MINNEAPOLIS -- With TwinsFest moving to Target Field for the first time next weekend, the Twins are set to host several all new events and activities, including the organization's first Yard Sale.
TwinsFest, which was first launched in 1989, was regularly held at the Metrodome, but with the dome officially closing its doors in 2013, the Twins are hosting the event at Target Field from Jan. 24-26. The Twins announced that Saturday, Jan. 25, is officially sold out, but tickets remain for both Friday and Sunday.
The inaugural Twins Yard Sale is one of the most anticipated new features at TwinsFest, as it will allow fans to purchase memorabilia from the club on a first-come, first-serve basis starting on Friday at 4 p.m. CT in the Legends Club.
"With Target Field hosting TwinsFest for the first time, we wanted to bring new elements to the event while keeping the main focuses such as player autographs, player photos and the card show and everything in the past that made it such a great event," said Andrew Heydt, the Twins' coordinator of player relations and media service. "But we wanted to include new events to showcase Target Field, our organization and the players. And the Yard Sale is one of our new elements."
Items at the Yard Sale will range from $1 to $175, and all proceeds will benefit the Twins Community Fund.
Promotional items will range from $1 to $5, while bobbleheads and autographed baseballs will range from $10 to $25. Autographed and non-authenticated game-used bats will also be on sale for $50 to $75, while official team-issued jerseys, many of which were game worn, will range from $50 to $150.
There are other unique items for sale such as catcher's gear, artwork, publications, game-used items and wood from the visiting dugout bench. Items will be priced with color-coded stickers, and the Twins will accept cash or credit card.
"We want to let the fans have the opportunity to take home things our organization has collected over our 53-year existence," Heydt said. "Whether it be publications, promotional items, game-used items, team-issued items or former player autographs, we just want let the fans be able to purchase them at affordable prices."
The Yard Sale is just one new experience for fans at TwinsFest, as the Twins will also offer clubhouse tours, a chance to hit in the batting cages, interactive games with Twins players and even a "White Glove" tour hosted by team curator Clyde Doepner.
The "White Glove" tour will allow fans to go through the Twins Archive Room to learn the club's process for archiving and restoring items with a chance to see rare items such as Kirby Puckett's 1991 Gold Glove Award. Tours are $25 and limited to 10 people and last approximately 30 minutes.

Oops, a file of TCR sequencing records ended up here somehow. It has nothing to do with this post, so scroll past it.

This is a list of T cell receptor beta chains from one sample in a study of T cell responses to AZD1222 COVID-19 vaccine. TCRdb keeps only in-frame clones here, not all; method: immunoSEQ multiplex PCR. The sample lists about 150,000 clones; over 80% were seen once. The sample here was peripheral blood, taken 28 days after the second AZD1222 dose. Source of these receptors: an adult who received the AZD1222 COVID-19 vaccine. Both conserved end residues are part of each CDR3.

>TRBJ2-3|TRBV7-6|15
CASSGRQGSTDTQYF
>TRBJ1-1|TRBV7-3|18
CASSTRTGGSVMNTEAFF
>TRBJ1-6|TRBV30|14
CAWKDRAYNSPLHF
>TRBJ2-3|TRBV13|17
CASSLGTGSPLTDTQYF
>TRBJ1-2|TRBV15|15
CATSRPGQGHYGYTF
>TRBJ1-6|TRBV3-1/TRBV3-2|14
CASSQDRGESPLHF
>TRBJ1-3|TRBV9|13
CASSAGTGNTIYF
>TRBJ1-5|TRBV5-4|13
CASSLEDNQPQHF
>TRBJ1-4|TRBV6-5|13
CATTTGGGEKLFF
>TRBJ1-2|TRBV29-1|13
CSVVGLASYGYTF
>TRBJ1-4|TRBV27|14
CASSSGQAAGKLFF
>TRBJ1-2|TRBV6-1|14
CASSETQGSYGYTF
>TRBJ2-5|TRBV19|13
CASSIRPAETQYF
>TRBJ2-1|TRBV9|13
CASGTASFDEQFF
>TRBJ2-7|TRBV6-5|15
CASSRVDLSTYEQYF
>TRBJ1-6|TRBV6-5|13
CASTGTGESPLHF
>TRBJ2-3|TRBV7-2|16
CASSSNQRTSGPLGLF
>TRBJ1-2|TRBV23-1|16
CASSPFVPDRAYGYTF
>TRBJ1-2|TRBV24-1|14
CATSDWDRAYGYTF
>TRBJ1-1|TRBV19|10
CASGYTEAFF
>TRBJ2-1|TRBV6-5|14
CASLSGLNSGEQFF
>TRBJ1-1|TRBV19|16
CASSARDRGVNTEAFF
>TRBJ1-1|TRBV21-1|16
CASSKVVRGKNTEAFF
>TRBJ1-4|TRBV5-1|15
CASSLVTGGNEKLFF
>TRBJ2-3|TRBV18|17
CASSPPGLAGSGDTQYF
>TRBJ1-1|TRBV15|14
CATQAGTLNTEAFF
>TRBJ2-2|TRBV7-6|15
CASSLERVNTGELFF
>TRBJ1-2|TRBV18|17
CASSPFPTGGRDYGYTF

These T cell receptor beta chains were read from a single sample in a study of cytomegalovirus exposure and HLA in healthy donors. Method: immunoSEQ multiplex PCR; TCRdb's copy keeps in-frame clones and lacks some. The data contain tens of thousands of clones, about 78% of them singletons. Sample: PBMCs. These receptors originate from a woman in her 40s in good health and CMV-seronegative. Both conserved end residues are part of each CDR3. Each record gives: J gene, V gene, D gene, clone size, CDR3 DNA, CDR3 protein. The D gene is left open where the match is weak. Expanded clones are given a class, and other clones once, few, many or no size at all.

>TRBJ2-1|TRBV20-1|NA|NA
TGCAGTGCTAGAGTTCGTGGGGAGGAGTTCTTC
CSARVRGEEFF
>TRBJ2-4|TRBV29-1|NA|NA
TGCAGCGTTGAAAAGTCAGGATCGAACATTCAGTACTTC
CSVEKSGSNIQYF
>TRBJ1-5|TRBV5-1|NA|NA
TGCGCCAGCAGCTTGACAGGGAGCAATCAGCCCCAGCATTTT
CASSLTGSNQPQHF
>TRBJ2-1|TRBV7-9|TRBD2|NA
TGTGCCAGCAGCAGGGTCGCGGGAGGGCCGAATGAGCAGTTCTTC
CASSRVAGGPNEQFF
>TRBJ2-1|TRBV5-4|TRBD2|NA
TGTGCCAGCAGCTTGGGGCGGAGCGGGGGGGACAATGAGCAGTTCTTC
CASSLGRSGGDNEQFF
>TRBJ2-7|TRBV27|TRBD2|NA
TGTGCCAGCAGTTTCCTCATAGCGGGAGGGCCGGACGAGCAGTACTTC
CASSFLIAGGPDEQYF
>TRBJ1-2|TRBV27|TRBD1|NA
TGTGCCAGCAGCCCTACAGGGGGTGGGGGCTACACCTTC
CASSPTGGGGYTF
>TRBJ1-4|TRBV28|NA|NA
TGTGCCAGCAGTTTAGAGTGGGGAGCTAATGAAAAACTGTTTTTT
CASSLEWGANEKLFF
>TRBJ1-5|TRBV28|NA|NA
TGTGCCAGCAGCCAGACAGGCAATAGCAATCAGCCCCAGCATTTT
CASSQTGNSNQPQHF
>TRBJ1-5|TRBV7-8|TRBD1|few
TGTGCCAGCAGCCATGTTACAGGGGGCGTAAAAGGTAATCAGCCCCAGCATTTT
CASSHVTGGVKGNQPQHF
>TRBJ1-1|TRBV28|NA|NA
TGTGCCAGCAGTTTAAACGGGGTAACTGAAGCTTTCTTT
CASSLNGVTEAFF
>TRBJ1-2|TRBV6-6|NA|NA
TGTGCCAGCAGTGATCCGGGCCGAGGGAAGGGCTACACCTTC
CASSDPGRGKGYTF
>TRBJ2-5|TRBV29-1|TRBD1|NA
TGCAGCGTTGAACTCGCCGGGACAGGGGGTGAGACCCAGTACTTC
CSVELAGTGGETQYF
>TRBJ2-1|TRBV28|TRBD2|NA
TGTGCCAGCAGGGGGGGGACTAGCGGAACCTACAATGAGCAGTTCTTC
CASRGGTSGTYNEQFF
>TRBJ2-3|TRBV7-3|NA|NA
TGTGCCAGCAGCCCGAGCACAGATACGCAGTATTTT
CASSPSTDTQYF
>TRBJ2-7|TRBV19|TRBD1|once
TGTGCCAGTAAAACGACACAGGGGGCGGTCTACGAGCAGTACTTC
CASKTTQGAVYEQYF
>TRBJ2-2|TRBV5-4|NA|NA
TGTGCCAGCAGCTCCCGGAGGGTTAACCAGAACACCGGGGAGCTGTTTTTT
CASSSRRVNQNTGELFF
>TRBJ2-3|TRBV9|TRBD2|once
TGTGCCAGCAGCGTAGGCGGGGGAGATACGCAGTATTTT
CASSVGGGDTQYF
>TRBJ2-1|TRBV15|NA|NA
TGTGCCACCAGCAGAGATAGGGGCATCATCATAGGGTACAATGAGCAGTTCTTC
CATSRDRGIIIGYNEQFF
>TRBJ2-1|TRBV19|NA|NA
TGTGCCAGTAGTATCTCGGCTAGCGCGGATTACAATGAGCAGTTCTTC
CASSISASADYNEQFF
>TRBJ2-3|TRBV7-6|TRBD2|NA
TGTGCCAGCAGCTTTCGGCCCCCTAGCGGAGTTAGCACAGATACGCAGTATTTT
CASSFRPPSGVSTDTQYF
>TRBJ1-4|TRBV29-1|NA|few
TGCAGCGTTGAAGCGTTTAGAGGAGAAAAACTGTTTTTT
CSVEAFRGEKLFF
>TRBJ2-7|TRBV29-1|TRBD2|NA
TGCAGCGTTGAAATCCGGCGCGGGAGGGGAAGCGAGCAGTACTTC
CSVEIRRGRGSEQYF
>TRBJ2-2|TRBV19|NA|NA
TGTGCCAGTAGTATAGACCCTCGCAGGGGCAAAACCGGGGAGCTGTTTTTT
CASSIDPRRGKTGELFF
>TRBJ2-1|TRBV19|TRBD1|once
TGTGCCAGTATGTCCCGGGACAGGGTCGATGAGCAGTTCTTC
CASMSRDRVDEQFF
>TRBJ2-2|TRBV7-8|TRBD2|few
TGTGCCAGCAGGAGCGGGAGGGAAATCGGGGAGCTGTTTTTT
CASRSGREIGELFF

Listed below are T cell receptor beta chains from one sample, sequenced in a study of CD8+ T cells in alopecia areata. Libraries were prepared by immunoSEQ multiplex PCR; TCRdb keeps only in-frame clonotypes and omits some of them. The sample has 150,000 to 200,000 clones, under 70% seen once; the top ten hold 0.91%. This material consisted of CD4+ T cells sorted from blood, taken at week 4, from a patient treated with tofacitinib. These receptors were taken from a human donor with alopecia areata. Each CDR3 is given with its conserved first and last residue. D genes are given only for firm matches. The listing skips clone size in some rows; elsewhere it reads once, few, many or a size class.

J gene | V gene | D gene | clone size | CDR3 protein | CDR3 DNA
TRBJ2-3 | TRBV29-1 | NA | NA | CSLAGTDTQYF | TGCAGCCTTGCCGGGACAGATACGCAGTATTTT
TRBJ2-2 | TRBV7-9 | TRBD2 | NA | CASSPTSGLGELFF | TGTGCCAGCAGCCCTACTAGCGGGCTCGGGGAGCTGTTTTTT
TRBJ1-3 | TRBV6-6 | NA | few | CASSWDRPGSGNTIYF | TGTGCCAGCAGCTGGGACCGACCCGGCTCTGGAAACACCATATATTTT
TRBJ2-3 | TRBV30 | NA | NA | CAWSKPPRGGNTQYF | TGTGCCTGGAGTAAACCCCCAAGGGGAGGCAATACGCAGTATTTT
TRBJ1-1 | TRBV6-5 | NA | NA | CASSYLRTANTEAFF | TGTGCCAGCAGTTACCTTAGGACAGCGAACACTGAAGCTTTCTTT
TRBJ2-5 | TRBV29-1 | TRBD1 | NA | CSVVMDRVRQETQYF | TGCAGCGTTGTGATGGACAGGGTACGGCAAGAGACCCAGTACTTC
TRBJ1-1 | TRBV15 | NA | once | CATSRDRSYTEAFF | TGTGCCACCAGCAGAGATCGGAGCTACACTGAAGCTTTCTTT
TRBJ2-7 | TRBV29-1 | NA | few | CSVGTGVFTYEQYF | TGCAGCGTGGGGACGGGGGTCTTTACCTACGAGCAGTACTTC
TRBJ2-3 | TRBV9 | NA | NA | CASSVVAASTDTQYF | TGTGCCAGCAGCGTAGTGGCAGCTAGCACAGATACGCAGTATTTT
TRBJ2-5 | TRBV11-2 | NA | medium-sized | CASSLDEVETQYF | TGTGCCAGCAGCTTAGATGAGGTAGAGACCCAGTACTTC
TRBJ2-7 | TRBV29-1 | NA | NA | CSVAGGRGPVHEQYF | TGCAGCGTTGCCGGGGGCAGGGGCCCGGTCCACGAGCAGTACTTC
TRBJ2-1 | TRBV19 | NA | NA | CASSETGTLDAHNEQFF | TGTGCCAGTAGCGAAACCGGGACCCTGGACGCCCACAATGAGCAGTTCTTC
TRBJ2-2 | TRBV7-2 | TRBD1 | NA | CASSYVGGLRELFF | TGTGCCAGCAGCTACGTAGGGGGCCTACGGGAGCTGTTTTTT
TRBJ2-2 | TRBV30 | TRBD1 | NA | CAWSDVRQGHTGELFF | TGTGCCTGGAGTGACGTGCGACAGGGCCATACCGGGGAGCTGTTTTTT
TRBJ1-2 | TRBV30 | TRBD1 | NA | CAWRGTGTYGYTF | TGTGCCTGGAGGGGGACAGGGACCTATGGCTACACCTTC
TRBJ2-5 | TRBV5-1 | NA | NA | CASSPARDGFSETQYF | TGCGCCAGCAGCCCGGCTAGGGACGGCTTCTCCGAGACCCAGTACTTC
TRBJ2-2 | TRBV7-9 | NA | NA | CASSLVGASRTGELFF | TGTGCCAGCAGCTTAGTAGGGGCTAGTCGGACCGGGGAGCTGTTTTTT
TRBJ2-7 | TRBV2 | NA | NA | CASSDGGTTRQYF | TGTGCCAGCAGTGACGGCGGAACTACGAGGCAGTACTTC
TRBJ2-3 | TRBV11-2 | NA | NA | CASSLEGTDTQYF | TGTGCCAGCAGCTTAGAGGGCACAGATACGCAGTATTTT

In addition to the popular player autograph and photo sessions, there will be more than 100 player interactive opportunities throughout the three-day event. Activities with players will include Pop-A-Shot, baseball-themed Basebowling, Down on the Farm Bean Bag Toss, Home Run Derby on Playstation's MLB 13 The Show video game, T-Mobile Call-A-Friend, Reading With TC, interactive bingo, Twins Fan Feud and player Q&As.
"The move to Target Field has been a huge exercise, because it was held so many years in the Metrodome and people know how to navigate the dome, but TwinsFest at Target Field will be held in spots most Twins fans have never been able to access," said Kevin Smith, the Twins' senior director of corporate communications and broadcasting. "Areas such as the Legends Club, press box, clubhouse and even the service level will be open to fans. So not only will we have unique experiences such as the Yard Sale and the player interactions, but just to get to those places will be a unique experience."
TwinsFest will still include the region's largest sports memorabilia and collector's show, while adding increased player involvement. Tickets remain available for Friday and Sunday, and are $20 for adults and $10 for children 14 and under.
"We wanted to experiment this year with TwinsFest," Smith said. "It could be the place we hold TwinsFest forever, and it might not be. But until we get the thousands of people to come and navigate the building, we won't know. But personally, I think it's cool you can come in on a cold January weekend and access Target Field and see things you've never seen before and have the opportunity to bring home some memorabilia with you."
Rhett Bollinger is a reporter for MLB.com. Read his blog, Bollinger Beat, and follow him on Twitter @RhettBollinger.